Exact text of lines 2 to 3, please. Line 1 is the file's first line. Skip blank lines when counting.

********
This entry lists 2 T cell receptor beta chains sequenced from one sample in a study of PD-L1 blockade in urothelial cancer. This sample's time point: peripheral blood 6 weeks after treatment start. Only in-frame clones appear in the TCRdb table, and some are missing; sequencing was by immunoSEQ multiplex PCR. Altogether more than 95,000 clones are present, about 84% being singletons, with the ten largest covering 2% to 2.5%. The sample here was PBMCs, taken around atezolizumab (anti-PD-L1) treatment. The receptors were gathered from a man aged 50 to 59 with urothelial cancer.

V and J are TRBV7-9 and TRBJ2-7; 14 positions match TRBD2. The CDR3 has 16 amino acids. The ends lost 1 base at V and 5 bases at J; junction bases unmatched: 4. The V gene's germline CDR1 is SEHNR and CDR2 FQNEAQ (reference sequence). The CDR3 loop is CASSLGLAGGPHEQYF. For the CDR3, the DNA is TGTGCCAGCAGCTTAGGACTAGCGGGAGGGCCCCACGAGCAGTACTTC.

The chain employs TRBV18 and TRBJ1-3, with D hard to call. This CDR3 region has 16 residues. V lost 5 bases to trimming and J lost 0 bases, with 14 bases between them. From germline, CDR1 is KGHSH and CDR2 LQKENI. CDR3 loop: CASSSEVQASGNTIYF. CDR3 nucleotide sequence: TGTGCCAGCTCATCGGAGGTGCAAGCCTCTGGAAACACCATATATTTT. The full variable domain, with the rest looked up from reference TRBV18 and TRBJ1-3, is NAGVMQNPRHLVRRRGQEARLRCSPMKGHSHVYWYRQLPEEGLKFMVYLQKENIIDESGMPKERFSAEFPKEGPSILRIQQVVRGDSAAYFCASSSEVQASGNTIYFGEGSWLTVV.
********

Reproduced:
V and J are TRBV7-9 and TRBJ2-7; 14 positions match TRBD2. The CDR3 has 16 amino acids. The ends lost 1 base at V and 5 bases at J; junction bases unmatched: 4. The V gene's germline CDR1 is SEHNR and CDR2 FQNEAQ (reference sequence). The CDR3 loop is CASSLGLAGGPHEQYF. For the CDR3, the DNA is TGTGCCAGCAGCTTAGGACTAGCGGGAGGGCCCCACGAGCAGTACTTC.

The chain employs TRBV18 and TRBJ1-3, with D hard to call. This CDR3 region has 16 residues. V lost 5 bases to trimming and J lost 0 bases, with 14 bases between them. From germline, CDR1 is KGHSH and CDR2 LQKENI. CDR3 loop: CASSSEVQASGNTIYF. CDR3 nucleotide sequence: TGTGCCAGCTCATCGGAGGTGCAAGCCTCTGGAAACACCATATATTTT. The full variable domain, with the rest looked up from reference TRBV18 and TRBJ1-3, is NAGVMQNPRHLVRRRGQEARLRCSPMKGHSHVYWYRQLPEEGLKFMVYLQKENIIDESGMPKERFSAEFPKEGPSILRIQQVVRGDSAAYFCASSSEVQASGNTIYFGEGSWLTVV.